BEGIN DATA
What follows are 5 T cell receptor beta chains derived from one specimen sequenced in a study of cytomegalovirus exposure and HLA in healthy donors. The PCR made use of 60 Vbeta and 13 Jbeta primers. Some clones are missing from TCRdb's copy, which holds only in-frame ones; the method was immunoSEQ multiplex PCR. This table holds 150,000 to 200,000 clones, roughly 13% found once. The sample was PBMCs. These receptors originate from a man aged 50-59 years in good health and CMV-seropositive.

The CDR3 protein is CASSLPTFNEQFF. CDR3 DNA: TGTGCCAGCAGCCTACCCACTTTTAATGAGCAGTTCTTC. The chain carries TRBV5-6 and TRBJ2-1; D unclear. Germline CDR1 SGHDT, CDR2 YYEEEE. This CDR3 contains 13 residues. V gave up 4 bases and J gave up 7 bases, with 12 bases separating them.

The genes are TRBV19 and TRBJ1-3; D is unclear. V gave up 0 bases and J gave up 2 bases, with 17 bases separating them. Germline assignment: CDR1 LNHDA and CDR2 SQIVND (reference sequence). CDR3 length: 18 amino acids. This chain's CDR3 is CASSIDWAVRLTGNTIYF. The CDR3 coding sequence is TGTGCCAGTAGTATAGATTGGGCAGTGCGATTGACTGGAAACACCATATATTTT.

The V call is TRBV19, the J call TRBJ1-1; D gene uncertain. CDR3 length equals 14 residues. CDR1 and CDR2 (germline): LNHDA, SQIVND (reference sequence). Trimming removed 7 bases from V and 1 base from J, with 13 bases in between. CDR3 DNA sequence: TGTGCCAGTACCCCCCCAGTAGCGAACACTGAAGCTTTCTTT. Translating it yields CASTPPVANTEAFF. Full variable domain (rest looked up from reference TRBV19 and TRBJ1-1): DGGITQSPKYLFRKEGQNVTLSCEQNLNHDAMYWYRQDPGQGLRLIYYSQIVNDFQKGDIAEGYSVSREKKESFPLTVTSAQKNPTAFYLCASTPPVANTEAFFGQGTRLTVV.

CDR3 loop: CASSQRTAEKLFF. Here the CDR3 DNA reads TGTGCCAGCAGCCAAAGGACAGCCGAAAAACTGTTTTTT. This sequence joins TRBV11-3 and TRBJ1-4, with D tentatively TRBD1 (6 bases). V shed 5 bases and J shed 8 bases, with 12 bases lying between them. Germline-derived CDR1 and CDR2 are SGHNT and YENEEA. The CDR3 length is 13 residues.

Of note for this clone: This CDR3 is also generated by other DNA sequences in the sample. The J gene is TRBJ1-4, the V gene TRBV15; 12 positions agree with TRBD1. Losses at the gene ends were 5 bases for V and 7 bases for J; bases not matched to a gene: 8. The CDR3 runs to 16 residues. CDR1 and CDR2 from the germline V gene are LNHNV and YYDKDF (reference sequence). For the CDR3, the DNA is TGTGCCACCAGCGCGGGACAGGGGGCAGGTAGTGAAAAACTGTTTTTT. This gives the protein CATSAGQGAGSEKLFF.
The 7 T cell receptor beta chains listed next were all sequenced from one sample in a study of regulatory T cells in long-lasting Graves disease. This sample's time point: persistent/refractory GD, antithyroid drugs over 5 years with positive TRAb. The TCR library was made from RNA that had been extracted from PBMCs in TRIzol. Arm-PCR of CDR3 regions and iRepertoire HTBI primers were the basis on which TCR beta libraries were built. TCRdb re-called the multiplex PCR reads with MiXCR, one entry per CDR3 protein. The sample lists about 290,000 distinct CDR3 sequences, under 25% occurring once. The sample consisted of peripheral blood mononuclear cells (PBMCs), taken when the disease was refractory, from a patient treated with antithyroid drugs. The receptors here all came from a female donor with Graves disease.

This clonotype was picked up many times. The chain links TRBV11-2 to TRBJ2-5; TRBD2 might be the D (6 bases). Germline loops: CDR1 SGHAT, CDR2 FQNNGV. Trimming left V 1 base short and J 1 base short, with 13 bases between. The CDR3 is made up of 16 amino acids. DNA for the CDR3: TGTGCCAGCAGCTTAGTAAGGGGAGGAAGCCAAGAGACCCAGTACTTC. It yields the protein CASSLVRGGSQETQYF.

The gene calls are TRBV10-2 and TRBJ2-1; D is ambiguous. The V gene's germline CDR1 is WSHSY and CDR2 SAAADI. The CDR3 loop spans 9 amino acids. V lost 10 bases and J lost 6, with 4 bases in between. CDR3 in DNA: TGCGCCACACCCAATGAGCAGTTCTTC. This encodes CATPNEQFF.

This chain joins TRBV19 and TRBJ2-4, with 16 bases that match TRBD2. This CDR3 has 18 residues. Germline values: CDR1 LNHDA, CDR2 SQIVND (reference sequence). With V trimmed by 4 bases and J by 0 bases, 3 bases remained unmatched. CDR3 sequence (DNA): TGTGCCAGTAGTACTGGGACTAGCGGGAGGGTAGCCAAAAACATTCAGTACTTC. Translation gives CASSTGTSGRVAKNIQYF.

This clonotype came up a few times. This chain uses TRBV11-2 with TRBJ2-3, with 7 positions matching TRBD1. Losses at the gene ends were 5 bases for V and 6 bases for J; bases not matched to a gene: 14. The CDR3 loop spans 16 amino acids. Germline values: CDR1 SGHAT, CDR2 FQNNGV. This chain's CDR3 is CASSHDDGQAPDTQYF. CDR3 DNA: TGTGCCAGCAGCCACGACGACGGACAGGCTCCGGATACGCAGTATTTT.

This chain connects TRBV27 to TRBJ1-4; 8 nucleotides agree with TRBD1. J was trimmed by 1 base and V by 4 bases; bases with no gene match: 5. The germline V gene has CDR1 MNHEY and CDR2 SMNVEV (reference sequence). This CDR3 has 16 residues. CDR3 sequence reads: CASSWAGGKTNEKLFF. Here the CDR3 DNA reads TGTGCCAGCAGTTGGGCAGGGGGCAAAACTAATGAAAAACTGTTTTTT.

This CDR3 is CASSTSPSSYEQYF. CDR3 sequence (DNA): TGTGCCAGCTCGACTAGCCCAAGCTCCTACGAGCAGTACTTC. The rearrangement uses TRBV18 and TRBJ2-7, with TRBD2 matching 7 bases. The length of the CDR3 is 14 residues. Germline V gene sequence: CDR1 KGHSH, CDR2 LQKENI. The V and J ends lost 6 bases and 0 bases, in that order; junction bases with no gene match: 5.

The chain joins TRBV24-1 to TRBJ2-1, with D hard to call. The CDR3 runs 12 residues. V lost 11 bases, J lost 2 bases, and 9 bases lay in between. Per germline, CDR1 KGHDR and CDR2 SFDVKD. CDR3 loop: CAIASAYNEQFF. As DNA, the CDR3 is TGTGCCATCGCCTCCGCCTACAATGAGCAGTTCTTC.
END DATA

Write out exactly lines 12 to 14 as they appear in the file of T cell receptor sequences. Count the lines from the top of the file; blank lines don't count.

This chain connects TRBV27 to TRBJ1-4; 8 nucleotides agree with TRBD1. J was trimmed by 1 base and V by 4 bases; bases with no gene match: 5. The germline V gene has CDR1 MNHEY and CDR2 SMNVEV (reference sequence). This CDR3 has 16 residues. CDR3 sequence reads: CASSWAGGKTNEKLFF. Here the CDR3 DNA reads TGTGCCAGCAGTTGGGCAGGGGGCAAAACTAATGAAAAACTGTTTTTT.

This CDR3 is CASSTSPSSYEQYF. CDR3 sequence (DNA): TGTGCCAGCTCGACTAGCCCAAGCTCCTACGAGCAGTACTTC. The rearrangement uses TRBV18 and TRBJ2-7, with TRBD2 matching 7 bases. The length of the CDR3 is 14 residues. Germline V gene sequence: CDR1 KGHSH, CDR2 LQKENI. The V and J ends lost 6 bases and 0 bases, in that order; junction bases with no gene match: 5.

The chain joins TRBV24-1 to TRBJ2-1, with D hard to call. The CDR3 runs 12 residues. V lost 11 bases, J lost 2 bases, and 9 bases lay in between. Per germline, CDR1 KGHDR and CDR2 SFDVKD. CDR3 loop: CAIASAYNEQFF. As DNA, the CDR3 is TGTGCCATCGCCTCCGCCTACAATGAGCAGTTCTTC.